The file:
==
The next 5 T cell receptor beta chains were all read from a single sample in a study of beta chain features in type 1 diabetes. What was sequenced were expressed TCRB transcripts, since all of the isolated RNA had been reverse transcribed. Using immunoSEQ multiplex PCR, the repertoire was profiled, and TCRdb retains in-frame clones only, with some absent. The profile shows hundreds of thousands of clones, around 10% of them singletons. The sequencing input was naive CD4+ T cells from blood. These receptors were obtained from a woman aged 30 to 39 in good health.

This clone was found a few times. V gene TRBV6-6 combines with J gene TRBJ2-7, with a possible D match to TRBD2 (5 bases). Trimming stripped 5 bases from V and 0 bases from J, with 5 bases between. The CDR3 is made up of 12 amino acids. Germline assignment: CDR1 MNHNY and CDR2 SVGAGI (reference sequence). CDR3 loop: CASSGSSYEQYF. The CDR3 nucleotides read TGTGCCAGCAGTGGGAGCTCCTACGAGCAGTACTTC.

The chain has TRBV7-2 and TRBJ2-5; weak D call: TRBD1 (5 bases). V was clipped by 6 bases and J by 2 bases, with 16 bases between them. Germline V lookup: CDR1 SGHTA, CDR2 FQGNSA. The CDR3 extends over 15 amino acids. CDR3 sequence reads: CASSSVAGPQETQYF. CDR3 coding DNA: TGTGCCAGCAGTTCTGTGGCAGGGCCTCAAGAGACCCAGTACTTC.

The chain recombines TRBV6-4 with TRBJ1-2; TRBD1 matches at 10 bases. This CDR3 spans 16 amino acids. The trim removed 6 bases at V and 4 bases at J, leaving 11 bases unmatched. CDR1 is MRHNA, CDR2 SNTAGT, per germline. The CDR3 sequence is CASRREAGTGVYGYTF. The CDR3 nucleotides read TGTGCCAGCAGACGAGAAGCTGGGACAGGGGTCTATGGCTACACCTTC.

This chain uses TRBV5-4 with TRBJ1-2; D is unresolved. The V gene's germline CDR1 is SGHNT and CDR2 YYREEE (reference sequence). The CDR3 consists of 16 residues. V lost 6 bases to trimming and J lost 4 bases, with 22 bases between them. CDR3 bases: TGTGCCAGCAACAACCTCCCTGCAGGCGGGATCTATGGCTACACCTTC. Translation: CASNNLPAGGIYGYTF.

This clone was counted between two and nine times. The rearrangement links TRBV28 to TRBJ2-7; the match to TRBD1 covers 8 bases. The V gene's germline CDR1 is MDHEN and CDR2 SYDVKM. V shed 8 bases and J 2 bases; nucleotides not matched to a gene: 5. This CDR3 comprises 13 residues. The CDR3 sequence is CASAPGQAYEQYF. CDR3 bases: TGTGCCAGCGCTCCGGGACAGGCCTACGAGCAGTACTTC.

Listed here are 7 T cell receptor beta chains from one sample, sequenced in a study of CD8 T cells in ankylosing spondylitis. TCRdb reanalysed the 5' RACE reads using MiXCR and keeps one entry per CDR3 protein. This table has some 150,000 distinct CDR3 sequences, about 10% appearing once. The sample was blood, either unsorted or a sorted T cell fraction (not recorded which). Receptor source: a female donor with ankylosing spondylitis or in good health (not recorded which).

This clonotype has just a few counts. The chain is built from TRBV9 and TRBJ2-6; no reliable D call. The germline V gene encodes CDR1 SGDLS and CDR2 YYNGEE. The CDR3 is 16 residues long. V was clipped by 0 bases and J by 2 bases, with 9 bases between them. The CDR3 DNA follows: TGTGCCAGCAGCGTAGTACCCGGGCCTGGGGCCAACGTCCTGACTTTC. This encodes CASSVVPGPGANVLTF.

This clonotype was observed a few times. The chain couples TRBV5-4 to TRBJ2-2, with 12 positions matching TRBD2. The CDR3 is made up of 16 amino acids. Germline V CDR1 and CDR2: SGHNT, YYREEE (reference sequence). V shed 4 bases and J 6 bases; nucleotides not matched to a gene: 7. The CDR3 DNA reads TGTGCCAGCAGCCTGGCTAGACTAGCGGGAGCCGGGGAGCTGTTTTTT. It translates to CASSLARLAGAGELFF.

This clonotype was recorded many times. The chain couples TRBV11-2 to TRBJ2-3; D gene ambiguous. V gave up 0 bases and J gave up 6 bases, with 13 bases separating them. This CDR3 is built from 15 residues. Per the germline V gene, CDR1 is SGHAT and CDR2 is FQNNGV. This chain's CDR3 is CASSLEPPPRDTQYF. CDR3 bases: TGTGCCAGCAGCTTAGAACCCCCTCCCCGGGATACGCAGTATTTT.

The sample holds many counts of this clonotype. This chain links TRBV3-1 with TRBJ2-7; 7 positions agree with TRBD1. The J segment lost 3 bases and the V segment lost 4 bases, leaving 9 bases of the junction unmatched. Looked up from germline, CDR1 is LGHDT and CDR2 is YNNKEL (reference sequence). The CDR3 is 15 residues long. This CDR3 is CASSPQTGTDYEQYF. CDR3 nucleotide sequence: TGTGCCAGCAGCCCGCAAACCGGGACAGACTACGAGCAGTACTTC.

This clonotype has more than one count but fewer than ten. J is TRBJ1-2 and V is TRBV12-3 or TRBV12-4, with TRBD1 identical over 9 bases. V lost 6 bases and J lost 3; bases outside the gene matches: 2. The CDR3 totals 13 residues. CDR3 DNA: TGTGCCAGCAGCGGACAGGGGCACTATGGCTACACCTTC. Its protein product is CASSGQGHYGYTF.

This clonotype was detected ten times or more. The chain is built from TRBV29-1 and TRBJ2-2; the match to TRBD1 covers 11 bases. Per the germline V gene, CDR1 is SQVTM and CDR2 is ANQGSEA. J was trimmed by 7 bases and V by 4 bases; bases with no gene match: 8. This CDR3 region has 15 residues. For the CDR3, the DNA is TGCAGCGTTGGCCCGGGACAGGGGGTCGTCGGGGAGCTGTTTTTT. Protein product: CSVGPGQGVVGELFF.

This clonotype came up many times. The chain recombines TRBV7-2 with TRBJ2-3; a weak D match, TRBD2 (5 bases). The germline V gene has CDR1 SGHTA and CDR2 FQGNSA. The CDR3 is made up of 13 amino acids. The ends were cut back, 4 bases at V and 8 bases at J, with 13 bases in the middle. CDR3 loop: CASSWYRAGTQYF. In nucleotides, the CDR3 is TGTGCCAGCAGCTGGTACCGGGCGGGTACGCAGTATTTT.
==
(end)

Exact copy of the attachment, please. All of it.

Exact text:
The next 5 T cell receptor beta chains were all read from a single sample in a study of beta chain features in type 1 diabetes. What was sequenced were expressed TCRB transcripts, since all of the isolated RNA had been reverse transcribed. Using immunoSEQ multiplex PCR, the repertoire was profiled, and TCRdb retains in-frame clones only, with some absent. The profile shows hundreds of thousands of clones, around 10% of them singletons. The sequencing input was naive CD4+ T cells from blood. These receptors were obtained from a woman aged 30 to 39 in good health.

This clone was found a few times. V gene TRBV6-6 combines with J gene TRBJ2-7, with a possible D match to TRBD2 (5 bases). Trimming stripped 5 bases from V and 0 bases from J, with 5 bases between. The CDR3 is made up of 12 amino acids. Germline assignment: CDR1 MNHNY and CDR2 SVGAGI (reference sequence). CDR3 loop: CASSGSSYEQYF. The CDR3 nucleotides read TGTGCCAGCAGTGGGAGCTCCTACGAGCAGTACTTC.

The chain has TRBV7-2 and TRBJ2-5; weak D call: TRBD1 (5 bases). V was clipped by 6 bases and J by 2 bases, with 16 bases between them. Germline V lookup: CDR1 SGHTA, CDR2 FQGNSA. The CDR3 extends over 15 amino acids. CDR3 sequence reads: CASSSVAGPQETQYF. CDR3 coding DNA: TGTGCCAGCAGTTCTGTGGCAGGGCCTCAAGAGACCCAGTACTTC.

The chain recombines TRBV6-4 with TRBJ1-2; TRBD1 matches at 10 bases. This CDR3 spans 16 amino acids. The trim removed 6 bases at V and 4 bases at J, leaving 11 bases unmatched. CDR1 is MRHNA, CDR2 SNTAGT, per germline. The CDR3 sequence is CASRREAGTGVYGYTF. The CDR3 nucleotides read TGTGCCAGCAGACGAGAAGCTGGGACAGGGGTCTATGGCTACACCTTC.

This chain uses TRBV5-4 with TRBJ1-2; D is unresolved. The V gene's germline CDR1 is SGHNT and CDR2 YYREEE (reference sequence). The CDR3 consists of 16 residues. V lost 6 bases to trimming and J lost 4 bases, with 22 bases between them. CDR3 bases: TGTGCCAGCAACAACCTCCCTGCAGGCGGGATCTATGGCTACACCTTC. Translation: CASNNLPAGGIYGYTF.

This clone was counted between two and nine times. The rearrangement links TRBV28 to TRBJ2-7; the match to TRBD1 covers 8 bases. The V gene's germline CDR1 is MDHEN and CDR2 SYDVKM. V shed 8 bases and J 2 bases; nucleotides not matched to a gene: 5. This CDR3 comprises 13 residues. The CDR3 sequence is CASAPGQAYEQYF. CDR3 bases: TGTGCCAGCGCTCCGGGACAGGCCTACGAGCAGTACTTC.

Listed here are 7 T cell receptor beta chains from one sample, sequenced in a study of CD8 T cells in ankylosing spondylitis. TCRdb reanalysed the 5' RACE reads using MiXCR and keeps one entry per CDR3 protein. This table has some 150,000 distinct CDR3 sequences, about 10% appearing once. The sample was blood, either unsorted or a sorted T cell fraction (not recorded which). Receptor source: a female donor with ankylosing spondylitis or in good health (not recorded which).

This clonotype has just a few counts. The chain is built from TRBV9 and TRBJ2-6; no reliable D call. The germline V gene encodes CDR1 SGDLS and CDR2 YYNGEE. The CDR3 is 16 residues long. V was clipped by 0 bases and J by 2 bases, with 9 bases between them. The CDR3 DNA follows: TGTGCCAGCAGCGTAGTACCCGGGCCTGGGGCCAACGTCCTGACTTTC. This encodes CASSVVPGPGANVLTF.

This clonotype was observed a few times. The chain couples TRBV5-4 to TRBJ2-2, with 12 positions matching TRBD2. The CDR3 is made up of 16 amino acids. Germline V CDR1 and CDR2: SGHNT, YYREEE (reference sequence). V shed 4 bases and J 6 bases; nucleotides not matched to a gene: 7. The CDR3 DNA reads TGTGCCAGCAGCCTGGCTAGACTAGCGGGAGCCGGGGAGCTGTTTTTT. It translates to CASSLARLAGAGELFF.

This clonotype was recorded many times. The chain couples TRBV11-2 to TRBJ2-3; D gene ambiguous. V gave up 0 bases and J gave up 6 bases, with 13 bases separating them. This CDR3 is built from 15 residues. Per the germline V gene, CDR1 is SGHAT and CDR2 is FQNNGV. This chain's CDR3 is CASSLEPPPRDTQYF. CDR3 bases: TGTGCCAGCAGCTTAGAACCCCCTCCCCGGGATACGCAGTATTTT.

The sample holds many counts of this clonotype. This chain links TRBV3-1 with TRBJ2-7; 7 positions agree with TRBD1. The J segment lost 3 bases and the V segment lost 4 bases, leaving 9 bases of the junction unmatched. Looked up from germline, CDR1 is LGHDT and CDR2 is YNNKEL (reference sequence). The CDR3 is 15 residues long. This CDR3 is CASSPQTGTDYEQYF. CDR3 nucleotide sequence: TGTGCCAGCAGCCCGCAAACCGGGACAGACTACGAGCAGTACTTC.

This clonotype has more than one count but fewer than ten. J is TRBJ1-2 and V is TRBV12-3 or TRBV12-4, with TRBD1 identical over 9 bases. V lost 6 bases and J lost 3; bases outside the gene matches: 2. The CDR3 totals 13 residues. CDR3 DNA: TGTGCCAGCAGCGGACAGGGGCACTATGGCTACACCTTC. Its protein product is CASSGQGHYGYTF.

This clonotype was detected ten times or more. The chain is built from TRBV29-1 and TRBJ2-2; the match to TRBD1 covers 11 bases. Per the germline V gene, CDR1 is SQVTM and CDR2 is ANQGSEA. J was trimmed by 7 bases and V by 4 bases; bases with no gene match: 8. This CDR3 region has 15 residues. For the CDR3, the DNA is TGCAGCGTTGGCCCGGGACAGGGGGTCGTCGGGGAGCTGTTTTTT. Protein product: CSVGPGQGVVGELFF.

This clonotype came up many times. The chain recombines TRBV7-2 with TRBJ2-3; a weak D match, TRBD2 (5 bases). The germline V gene has CDR1 SGHTA and CDR2 FQGNSA. The CDR3 is made up of 13 amino acids. The ends were cut back, 4 bases at V and 8 bases at J, with 13 bases in the middle. CDR3 loop: CASSWYRAGTQYF. In nucleotides, the CDR3 is TGTGCCAGCAGCTGGTACCGGGCGGGTACGCAGTATTTT.